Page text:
The cover of Shelby Lynne's new CD, "Tears, Lies & Alibis"
 
The Dakota was the perfect place for Shelby Lynne. “At least for this album,” she told me after her lusciously laidback, spellbinding performance Saturday night.
This album is “Tears, Lies & Alibis,” which will be released this week on her own Everso label. It’s an acoustic album that sounds like a collection of demos. At the Dakota, she was accompanied only by her own acoustic guitar, Brian Harrison’s electric bass and John Jackson’s expressive array of guitars and dobros.
Dressed in black with her blonde hair in an up, kind of bedhead do, Lynne opened with the first five songs, in order, from her new album. Later in the evening, she added two more tunes from the CD. Even though it was unfamiliar material, the audience was hanging on her every word.
Yes, it was downbeat stuff, whether southern soul, country blues or jazz/blues. That’s what you expect from this 41-year-old princess of pain. Even though she doesn’t have the biggest vocal range, she delivers her lyrics with heartfelt depth and remarkable nuance.
On the new “Loser Dreamer,” which she dedicated to every musician she’s ever known (including Al Kooper, the Forrest Gump of rock who was sitting in the audience), she repeated the phrase “dream on” over and over, and each time it resonated differently because of her inflection, phrasing and attitude.
Lynne, who has recorded 11 studios albums and won a Grammy for best new artist in mid-career (2000),  delivered several older tunes, as well. By request, she offered something from her superb 2008 Dusty Springfield tribute – “You Don’t Have to Say You Love Me,” with a less-is-more arrangement, including going downbeat instead of wailing on the “release me’s.”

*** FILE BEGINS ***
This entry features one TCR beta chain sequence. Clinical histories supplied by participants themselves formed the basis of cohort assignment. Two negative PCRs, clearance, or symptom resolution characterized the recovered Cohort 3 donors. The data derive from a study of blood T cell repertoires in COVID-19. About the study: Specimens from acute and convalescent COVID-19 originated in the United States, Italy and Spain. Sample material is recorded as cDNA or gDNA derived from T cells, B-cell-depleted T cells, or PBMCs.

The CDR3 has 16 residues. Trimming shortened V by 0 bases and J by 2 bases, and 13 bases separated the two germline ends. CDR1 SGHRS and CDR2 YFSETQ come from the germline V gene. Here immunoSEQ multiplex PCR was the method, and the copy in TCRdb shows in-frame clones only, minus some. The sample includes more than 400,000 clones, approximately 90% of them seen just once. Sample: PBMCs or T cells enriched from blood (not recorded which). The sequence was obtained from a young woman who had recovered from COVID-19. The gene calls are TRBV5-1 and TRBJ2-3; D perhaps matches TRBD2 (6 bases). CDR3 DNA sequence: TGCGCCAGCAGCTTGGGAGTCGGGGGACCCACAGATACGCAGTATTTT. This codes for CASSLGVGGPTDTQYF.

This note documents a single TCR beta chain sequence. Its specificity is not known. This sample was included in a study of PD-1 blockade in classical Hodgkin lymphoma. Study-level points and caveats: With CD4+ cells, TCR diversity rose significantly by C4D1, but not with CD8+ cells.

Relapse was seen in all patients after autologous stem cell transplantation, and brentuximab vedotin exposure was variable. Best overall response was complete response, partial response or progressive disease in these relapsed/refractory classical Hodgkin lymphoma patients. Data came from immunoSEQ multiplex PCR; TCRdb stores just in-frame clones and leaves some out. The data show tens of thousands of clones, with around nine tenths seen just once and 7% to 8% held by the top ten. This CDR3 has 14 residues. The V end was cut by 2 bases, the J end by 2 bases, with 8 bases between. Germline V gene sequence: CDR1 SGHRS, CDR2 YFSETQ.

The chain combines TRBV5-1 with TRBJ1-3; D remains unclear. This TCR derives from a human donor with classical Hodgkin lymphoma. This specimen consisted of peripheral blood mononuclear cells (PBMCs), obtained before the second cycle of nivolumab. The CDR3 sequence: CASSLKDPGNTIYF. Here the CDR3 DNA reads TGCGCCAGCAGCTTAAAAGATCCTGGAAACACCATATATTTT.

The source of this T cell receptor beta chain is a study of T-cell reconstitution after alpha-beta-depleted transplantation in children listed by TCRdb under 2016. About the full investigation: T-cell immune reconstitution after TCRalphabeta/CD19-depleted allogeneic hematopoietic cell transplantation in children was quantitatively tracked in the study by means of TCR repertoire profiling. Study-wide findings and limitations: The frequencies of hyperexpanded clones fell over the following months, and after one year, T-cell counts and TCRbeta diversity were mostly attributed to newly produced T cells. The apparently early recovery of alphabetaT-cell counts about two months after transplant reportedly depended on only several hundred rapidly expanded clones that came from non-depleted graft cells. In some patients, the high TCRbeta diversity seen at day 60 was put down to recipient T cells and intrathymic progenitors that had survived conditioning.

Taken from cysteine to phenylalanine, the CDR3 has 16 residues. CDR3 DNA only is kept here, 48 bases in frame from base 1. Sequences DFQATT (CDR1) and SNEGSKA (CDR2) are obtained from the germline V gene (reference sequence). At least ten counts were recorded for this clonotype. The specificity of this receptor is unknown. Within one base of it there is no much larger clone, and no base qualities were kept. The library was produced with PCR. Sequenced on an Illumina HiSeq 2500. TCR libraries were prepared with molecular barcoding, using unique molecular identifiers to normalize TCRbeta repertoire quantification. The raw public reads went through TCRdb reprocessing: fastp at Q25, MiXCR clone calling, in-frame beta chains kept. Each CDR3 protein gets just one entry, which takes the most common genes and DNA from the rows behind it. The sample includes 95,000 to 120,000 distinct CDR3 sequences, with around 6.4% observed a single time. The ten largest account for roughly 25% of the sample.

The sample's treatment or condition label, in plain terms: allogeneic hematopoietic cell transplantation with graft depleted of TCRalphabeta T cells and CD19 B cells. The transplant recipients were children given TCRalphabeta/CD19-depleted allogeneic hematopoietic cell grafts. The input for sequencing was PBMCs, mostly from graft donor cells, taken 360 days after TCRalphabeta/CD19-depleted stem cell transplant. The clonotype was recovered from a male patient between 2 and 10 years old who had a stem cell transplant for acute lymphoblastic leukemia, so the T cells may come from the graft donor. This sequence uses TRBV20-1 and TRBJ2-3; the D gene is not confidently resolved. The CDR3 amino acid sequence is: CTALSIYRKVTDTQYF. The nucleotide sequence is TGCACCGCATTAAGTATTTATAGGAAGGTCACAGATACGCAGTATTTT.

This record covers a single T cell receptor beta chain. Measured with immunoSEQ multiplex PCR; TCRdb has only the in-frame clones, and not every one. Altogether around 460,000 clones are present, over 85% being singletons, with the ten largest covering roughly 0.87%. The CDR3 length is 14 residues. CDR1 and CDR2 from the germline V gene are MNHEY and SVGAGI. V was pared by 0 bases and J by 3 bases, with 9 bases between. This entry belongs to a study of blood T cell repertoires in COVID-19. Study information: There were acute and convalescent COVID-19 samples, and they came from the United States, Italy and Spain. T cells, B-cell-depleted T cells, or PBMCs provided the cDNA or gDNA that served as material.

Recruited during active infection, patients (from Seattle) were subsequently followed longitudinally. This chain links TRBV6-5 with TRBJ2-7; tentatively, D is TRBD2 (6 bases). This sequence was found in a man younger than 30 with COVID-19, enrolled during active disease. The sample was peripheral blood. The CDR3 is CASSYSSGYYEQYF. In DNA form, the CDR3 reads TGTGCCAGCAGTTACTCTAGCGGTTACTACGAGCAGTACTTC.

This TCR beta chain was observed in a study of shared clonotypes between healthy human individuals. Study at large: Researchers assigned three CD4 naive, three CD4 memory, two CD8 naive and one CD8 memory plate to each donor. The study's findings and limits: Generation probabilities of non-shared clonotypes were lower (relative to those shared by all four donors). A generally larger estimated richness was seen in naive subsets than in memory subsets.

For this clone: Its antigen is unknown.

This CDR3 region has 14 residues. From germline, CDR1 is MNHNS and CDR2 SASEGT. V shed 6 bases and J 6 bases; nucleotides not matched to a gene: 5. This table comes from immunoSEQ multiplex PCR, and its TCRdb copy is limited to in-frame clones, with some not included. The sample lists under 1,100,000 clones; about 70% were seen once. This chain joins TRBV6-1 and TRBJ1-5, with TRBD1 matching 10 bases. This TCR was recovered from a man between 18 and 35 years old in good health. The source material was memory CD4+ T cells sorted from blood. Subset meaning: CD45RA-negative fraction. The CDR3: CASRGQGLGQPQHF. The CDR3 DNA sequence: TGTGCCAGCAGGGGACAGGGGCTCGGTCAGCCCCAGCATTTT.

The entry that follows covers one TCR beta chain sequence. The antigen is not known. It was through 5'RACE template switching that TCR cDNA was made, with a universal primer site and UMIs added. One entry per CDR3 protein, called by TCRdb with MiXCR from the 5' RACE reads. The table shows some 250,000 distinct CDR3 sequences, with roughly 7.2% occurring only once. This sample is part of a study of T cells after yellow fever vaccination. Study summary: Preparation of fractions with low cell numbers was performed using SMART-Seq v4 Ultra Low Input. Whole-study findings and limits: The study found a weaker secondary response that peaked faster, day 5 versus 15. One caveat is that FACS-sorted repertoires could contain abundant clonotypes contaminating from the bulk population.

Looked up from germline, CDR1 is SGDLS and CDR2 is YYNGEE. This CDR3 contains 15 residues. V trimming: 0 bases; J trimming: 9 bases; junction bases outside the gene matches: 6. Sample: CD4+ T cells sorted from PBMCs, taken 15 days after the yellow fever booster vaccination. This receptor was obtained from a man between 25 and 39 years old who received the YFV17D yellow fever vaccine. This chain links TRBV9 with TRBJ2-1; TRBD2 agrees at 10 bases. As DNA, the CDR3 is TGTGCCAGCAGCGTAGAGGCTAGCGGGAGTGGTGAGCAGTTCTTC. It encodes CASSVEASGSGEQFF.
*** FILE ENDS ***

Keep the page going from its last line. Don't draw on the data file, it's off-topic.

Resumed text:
At 80 minutes, the set seemed short but not unsatisfying. When it was over, I felt that Lynne, who wrote almost all the material in her program, should be as famous and highly regarded as Americana queen Lucinda Williams, and, by year’s end, I’m confident that Lynne's Dakota gig will be on my list of best concerts of 2010.
Opening the evening was buzzed-about British newcomer Findlay Brown, who can’t decide if Elvis Presley, Roy Orbison or Buddy Holly is his most important influence. In a half-hour of solo acoustic tunes, the pompadoured singer could not transcend his influences.
Here is Lynne’s set list:
Rains Came/ Why Didn’t You Call Me/ Like a Fool/ Alibi/ Something To Be Said/ Life Is Bad/ 10 Rocks/ Buttons and Beaus/ Loser Dreamer/ Where I’m From/ Black Light Blue/ ???/ Where Am I Now/ Old # 7 ENCORE Leavin’/ You Don’t Have To Say You Love Me/ Iced Tea
P.S. Loved her guitar strap, which in sparkly script says “Shelvis.”

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